10/29/2018 | Press release | Distributed by Public on 10/29/2018 03:27
EEF - Industry calls for extension to transition period
Failure to agree terms with WTO means UK needs more time to prepare for EU withdrawal
The head of one of Britain's biggest business groups has called for the UK to secure a significantly longer transition period to follow next year's exit from the European Union after last week's failure to agree a tariff schedule at the World Trade Organisation (WTO). He urges the Government to recognise the dangers to jobs and livelihoods that would follow the simultaneous loss of EU membership benefits whilst our negotiations with the WTO are still in their infancy.
Stephen Phipson CBE, Chief Executive of EEF, the manufacturers' organisation said an extension to the implementation or transition period was now vital. International trade negotiations often take over 5 years and we are only at the beginning of this process.
The Government has failed to prepare adequately for the time and complexity required to reach agreement with the WTO. Whilst talks continue industry urgently needs clarity and stability. That means a significantly longer transition period following our exit from the EU.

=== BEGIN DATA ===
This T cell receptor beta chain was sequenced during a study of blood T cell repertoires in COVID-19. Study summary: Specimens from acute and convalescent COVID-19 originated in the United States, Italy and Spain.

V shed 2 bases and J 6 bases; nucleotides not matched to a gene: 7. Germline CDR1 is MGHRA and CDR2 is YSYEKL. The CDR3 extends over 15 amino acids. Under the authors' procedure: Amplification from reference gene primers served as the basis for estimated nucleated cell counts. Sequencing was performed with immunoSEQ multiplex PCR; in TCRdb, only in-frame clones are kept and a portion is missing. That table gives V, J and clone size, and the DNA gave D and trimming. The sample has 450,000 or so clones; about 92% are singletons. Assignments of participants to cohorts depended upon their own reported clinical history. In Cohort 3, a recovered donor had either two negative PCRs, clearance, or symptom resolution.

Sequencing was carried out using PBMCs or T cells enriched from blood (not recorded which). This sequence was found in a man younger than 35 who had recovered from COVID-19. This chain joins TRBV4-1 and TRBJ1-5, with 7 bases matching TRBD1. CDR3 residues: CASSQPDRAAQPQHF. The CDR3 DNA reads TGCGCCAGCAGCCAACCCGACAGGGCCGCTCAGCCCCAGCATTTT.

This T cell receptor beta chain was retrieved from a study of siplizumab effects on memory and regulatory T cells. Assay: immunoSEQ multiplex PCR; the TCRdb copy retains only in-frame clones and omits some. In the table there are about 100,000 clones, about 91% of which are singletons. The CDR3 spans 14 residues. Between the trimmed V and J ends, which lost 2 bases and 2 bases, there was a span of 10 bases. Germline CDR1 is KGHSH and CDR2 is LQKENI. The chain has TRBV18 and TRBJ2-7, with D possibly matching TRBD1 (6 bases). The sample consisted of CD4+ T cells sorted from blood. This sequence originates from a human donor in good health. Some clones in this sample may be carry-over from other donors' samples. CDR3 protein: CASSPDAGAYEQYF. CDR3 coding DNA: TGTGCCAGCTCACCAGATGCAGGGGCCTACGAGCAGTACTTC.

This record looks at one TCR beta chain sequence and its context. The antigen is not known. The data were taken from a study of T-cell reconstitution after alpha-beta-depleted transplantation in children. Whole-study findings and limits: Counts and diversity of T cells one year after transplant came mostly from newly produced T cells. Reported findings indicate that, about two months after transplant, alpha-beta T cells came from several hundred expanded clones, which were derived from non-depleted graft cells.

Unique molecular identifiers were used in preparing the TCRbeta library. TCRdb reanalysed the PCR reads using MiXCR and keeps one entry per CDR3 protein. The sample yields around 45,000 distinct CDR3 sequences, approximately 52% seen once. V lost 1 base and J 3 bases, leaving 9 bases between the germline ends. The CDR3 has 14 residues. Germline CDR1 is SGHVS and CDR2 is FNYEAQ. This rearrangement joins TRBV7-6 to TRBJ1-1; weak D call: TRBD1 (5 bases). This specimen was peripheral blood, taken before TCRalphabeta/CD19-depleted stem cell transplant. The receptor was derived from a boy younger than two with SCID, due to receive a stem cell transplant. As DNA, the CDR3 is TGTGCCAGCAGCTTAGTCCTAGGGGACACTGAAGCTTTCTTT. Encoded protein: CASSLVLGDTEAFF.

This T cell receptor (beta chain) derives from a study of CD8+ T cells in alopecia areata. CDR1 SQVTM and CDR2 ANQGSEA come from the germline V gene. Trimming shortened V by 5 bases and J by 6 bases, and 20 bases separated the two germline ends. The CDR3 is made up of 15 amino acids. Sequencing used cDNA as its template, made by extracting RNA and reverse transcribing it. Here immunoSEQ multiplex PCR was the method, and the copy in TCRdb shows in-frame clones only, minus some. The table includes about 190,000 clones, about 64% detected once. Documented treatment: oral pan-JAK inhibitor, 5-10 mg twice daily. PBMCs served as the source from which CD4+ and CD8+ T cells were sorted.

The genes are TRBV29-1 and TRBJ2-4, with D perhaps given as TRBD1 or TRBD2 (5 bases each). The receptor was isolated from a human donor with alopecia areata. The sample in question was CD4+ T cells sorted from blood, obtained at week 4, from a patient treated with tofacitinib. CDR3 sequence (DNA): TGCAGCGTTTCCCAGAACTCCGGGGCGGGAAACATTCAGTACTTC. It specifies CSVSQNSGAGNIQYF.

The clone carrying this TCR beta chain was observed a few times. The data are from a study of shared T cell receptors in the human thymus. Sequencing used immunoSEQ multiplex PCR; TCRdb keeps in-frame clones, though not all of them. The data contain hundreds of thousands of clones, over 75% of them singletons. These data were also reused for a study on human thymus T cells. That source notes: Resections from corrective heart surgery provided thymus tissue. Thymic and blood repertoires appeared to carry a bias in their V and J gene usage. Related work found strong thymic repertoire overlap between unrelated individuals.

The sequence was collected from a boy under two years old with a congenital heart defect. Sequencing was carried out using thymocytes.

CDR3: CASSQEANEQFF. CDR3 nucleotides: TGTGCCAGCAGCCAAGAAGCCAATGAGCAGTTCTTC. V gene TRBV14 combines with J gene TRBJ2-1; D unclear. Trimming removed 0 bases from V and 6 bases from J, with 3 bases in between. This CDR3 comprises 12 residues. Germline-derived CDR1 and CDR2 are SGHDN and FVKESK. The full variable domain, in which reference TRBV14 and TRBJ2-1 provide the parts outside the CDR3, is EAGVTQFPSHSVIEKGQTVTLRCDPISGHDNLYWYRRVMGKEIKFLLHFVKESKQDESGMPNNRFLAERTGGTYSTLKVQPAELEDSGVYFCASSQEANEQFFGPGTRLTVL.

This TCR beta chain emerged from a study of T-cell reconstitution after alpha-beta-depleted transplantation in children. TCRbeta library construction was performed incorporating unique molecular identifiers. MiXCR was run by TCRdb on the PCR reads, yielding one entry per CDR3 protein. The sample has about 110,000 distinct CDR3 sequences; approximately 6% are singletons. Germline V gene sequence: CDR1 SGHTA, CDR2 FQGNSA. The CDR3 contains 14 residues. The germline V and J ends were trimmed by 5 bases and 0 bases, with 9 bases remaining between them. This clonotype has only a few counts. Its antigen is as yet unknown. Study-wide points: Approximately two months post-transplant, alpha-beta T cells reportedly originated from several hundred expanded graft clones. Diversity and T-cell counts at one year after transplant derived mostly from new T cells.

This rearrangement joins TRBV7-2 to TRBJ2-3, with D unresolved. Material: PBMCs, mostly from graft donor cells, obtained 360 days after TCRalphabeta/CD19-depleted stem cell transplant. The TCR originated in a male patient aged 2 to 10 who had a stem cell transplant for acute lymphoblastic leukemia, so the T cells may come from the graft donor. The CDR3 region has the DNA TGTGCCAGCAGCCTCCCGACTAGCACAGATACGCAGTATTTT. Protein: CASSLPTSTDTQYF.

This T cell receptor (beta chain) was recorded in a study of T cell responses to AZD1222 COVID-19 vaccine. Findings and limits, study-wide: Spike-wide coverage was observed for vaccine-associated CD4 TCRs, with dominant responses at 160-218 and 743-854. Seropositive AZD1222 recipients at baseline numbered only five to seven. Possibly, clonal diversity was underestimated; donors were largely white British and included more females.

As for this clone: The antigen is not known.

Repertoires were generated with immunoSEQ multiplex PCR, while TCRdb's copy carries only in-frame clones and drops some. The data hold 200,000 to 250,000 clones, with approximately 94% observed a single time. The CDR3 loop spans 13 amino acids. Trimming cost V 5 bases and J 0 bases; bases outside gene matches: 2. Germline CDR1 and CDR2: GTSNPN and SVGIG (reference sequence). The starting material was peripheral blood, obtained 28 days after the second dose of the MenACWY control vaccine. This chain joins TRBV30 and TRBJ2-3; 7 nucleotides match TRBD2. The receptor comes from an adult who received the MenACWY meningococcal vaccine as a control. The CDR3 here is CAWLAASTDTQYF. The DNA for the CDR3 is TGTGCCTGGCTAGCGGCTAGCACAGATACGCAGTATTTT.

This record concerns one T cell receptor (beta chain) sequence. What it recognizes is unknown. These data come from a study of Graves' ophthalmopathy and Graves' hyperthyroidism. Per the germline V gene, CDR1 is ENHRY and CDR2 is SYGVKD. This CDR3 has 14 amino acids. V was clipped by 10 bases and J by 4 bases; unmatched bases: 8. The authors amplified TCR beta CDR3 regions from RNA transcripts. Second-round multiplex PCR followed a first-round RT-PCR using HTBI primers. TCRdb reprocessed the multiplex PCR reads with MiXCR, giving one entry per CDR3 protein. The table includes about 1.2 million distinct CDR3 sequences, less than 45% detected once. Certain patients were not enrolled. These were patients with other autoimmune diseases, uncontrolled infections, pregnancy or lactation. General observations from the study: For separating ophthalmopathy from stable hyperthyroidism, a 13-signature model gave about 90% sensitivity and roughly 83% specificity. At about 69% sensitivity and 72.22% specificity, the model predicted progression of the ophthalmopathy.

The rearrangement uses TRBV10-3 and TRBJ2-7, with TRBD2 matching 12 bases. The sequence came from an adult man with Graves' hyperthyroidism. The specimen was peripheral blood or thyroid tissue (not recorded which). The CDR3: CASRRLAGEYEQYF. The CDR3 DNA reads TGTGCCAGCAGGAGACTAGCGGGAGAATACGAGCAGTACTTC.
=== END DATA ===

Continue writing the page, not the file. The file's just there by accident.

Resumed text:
This will ensure UK manufacturing can continue to operate under the EU's existing protections while the Government takes the time it needs to secure advantageous new trading deals with other countries.
Manufacturing employs 2.8 million people in the UK accounts for close to half of all exports: the implications for companies, jobs and the families who rely on them are significant.
Commenting, Stephen Phipson added:
'As we have consistently said, successful international trade deals take years to negotiate. The Government's hope that agreeing a tariff schedule with the WTO would be simple was naïve. At a time of rising protectionism and the return of barriers to trade it is no great surprise that other countries have refused to accept our 'cut and paste' short-cut.
'Many of our members have been planning on the back of repeated assurances that membership of the WTO and new trading deals with other countries would be struck quickly and easily. Now the Government must recognise that this strategy has failed and it must allow industry sufficient time to prepare for an uncertain global trading relationship. We must not give up all the benefits of the EU.'